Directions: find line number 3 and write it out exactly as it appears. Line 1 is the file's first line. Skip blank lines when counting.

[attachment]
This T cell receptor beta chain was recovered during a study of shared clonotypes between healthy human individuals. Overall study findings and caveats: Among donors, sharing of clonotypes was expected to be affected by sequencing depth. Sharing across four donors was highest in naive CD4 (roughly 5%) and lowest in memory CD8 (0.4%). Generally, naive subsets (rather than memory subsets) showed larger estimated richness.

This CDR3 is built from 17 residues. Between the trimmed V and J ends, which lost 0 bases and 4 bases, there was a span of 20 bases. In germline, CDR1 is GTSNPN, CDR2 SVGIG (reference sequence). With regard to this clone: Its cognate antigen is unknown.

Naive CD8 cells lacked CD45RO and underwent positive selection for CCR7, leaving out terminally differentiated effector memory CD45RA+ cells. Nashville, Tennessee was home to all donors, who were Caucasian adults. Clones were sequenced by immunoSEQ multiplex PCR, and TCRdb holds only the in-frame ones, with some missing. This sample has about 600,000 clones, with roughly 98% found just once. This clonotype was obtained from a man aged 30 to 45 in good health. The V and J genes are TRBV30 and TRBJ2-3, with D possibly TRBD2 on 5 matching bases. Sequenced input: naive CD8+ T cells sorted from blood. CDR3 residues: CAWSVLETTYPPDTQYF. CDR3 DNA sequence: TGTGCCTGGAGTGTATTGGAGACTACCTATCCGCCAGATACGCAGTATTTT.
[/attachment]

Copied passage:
Naive CD8 cells lacked CD45RO and underwent positive selection for CCR7, leaving out terminally differentiated effector memory CD45RA+ cells. Nashville, Tennessee was home to all donors, who were Caucasian adults. Clones were sequenced by immunoSEQ multiplex PCR, and TCRdb holds only the in-frame ones, with some missing. This sample has about 600,000 clones, with roughly 98% found just once. This clonotype was obtained from a man aged 30 to 45 in good health. The V and J genes are TRBV30 and TRBJ2-3, with D possibly TRBD2 on 5 matching bases. Sequenced input: naive CD8+ T cells sorted from blood. CDR3 residues: CAWSVLETTYPPDTQYF. CDR3 DNA sequence: TGTGCCTGGAGTGTATTGGAGACTACCTATCCGCCAGATACGCAGTATTTT.